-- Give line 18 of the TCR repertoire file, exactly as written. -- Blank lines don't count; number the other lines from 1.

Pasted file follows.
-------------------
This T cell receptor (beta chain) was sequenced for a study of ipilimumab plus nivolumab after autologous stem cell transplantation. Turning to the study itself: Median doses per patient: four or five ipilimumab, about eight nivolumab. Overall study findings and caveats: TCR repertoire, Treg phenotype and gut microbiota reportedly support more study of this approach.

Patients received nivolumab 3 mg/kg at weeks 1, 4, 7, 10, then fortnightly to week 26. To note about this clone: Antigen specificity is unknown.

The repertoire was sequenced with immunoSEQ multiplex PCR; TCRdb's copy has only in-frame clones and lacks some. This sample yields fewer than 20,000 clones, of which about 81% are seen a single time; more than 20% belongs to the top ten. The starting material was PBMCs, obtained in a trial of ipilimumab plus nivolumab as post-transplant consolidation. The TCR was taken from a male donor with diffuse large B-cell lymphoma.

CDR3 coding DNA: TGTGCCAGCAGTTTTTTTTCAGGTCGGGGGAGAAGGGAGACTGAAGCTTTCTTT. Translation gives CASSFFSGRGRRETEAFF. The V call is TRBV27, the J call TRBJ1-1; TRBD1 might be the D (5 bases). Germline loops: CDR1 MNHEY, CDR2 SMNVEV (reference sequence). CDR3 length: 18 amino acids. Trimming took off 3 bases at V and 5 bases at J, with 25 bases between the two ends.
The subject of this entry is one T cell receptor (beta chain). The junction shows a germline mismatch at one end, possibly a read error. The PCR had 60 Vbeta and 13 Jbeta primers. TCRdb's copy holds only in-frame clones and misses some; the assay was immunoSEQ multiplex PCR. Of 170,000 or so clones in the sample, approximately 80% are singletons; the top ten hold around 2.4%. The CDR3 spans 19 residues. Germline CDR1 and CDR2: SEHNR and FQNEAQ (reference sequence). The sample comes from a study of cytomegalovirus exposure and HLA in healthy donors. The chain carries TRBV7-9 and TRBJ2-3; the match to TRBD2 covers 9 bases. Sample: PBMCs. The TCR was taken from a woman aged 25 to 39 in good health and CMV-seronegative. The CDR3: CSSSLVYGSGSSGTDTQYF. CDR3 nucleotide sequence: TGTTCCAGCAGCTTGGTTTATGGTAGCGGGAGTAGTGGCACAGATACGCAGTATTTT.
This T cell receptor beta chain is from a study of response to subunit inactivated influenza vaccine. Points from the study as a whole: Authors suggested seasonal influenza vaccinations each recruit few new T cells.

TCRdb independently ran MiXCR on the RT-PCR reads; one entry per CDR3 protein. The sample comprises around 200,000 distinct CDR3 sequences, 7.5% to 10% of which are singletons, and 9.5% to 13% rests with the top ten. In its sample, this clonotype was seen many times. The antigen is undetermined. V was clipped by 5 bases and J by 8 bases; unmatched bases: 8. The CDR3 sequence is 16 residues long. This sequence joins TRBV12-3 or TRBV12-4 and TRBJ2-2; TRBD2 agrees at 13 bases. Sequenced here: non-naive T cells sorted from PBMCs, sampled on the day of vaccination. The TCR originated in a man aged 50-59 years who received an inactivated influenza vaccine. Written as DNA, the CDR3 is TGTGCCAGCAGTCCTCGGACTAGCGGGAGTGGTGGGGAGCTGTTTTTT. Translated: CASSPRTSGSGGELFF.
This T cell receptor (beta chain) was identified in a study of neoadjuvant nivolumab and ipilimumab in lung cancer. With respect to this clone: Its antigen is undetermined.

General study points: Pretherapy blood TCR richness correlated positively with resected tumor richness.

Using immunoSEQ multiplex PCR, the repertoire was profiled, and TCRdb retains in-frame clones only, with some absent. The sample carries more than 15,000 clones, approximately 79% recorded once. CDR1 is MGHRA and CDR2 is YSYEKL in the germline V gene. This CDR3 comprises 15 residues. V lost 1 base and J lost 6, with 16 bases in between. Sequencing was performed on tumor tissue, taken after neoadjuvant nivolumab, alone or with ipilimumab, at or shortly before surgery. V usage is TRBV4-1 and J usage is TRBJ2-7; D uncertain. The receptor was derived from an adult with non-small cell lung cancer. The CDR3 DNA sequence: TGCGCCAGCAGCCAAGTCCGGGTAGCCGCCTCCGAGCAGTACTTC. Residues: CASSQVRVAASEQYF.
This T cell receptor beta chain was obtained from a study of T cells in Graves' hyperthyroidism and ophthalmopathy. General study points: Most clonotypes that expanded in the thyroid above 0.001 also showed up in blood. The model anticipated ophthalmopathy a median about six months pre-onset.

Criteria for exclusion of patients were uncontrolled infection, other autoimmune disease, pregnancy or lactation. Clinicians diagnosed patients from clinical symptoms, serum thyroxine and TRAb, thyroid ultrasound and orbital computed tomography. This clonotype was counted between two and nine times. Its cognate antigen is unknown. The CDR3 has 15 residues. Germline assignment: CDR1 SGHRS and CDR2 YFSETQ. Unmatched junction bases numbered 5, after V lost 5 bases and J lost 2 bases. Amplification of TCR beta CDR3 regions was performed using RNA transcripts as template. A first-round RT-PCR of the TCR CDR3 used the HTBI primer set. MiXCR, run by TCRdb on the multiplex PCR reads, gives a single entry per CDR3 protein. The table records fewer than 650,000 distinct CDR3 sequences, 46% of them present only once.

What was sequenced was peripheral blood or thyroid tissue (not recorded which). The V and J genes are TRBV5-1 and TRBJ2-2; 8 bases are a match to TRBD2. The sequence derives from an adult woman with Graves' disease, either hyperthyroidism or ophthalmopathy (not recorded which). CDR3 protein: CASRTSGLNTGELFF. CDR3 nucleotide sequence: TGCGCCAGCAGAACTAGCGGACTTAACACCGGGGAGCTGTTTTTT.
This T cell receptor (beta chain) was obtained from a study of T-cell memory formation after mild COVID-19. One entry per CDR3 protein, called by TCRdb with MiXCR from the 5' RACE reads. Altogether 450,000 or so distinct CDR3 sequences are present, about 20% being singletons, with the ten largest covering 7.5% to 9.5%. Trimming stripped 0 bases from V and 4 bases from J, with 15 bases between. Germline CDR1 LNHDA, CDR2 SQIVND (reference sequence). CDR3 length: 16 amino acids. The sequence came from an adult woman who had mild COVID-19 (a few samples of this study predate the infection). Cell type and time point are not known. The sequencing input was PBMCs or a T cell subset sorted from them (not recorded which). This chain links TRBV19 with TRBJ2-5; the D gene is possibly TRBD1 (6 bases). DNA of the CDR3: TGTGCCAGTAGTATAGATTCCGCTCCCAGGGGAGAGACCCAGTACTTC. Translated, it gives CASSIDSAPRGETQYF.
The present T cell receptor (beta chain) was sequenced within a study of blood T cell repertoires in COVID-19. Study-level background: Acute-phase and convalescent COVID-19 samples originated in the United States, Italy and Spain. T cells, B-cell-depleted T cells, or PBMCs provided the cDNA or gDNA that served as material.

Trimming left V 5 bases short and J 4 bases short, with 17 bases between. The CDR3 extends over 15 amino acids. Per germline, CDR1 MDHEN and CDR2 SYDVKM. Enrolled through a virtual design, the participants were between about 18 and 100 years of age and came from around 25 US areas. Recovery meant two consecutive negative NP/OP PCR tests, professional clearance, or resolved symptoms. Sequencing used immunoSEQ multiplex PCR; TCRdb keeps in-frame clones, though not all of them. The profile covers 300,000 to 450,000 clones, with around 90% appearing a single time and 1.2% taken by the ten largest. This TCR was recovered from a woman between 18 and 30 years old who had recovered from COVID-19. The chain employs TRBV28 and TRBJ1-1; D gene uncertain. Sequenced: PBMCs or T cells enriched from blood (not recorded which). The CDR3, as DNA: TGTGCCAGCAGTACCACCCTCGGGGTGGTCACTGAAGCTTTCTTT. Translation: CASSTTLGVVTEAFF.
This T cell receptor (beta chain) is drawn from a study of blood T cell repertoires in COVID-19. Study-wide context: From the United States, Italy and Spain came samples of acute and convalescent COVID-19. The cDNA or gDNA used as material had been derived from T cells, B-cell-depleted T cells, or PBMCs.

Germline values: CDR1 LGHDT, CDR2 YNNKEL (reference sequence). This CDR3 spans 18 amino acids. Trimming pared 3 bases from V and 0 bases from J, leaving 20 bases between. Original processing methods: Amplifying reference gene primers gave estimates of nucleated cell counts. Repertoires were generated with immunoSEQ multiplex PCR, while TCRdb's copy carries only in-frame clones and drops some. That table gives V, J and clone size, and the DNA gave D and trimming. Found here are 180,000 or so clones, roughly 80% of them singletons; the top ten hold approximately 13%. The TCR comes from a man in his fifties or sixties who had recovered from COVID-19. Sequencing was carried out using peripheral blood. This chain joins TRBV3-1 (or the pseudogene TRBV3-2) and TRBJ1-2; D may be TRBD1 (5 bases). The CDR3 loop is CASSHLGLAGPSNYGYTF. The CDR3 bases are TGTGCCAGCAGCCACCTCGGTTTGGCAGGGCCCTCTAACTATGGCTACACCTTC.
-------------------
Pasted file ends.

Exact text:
Germline values: CDR1 LGHDT, CDR2 YNNKEL (reference sequence). This CDR3 spans 18 amino acids. Trimming pared 3 bases from V and 0 bases from J, leaving 20 bases between. Original processing methods: Amplifying reference gene primers gave estimates of nucleated cell counts. Repertoires were generated with immunoSEQ multiplex PCR, while TCRdb's copy carries only in-frame clones and drops some. That table gives V, J and clone size, and the DNA gave D and trimming. Found here are 180,000 or so clones, roughly 80% of them singletons; the top ten hold approximately 13%. The TCR comes from a man in his fifties or sixties who had recovered from COVID-19. Sequencing was carried out using peripheral blood. This chain joins TRBV3-1 (or the pseudogene TRBV3-2) and TRBJ1-2; D may be TRBD1 (5 bases). The CDR3 loop is CASSHLGLAGPSNYGYTF. The CDR3 bases are TGTGCCAGCAGCCACCTCGGTTTGGCAGGGCCCTCTAACTATGGCTACACCTTC.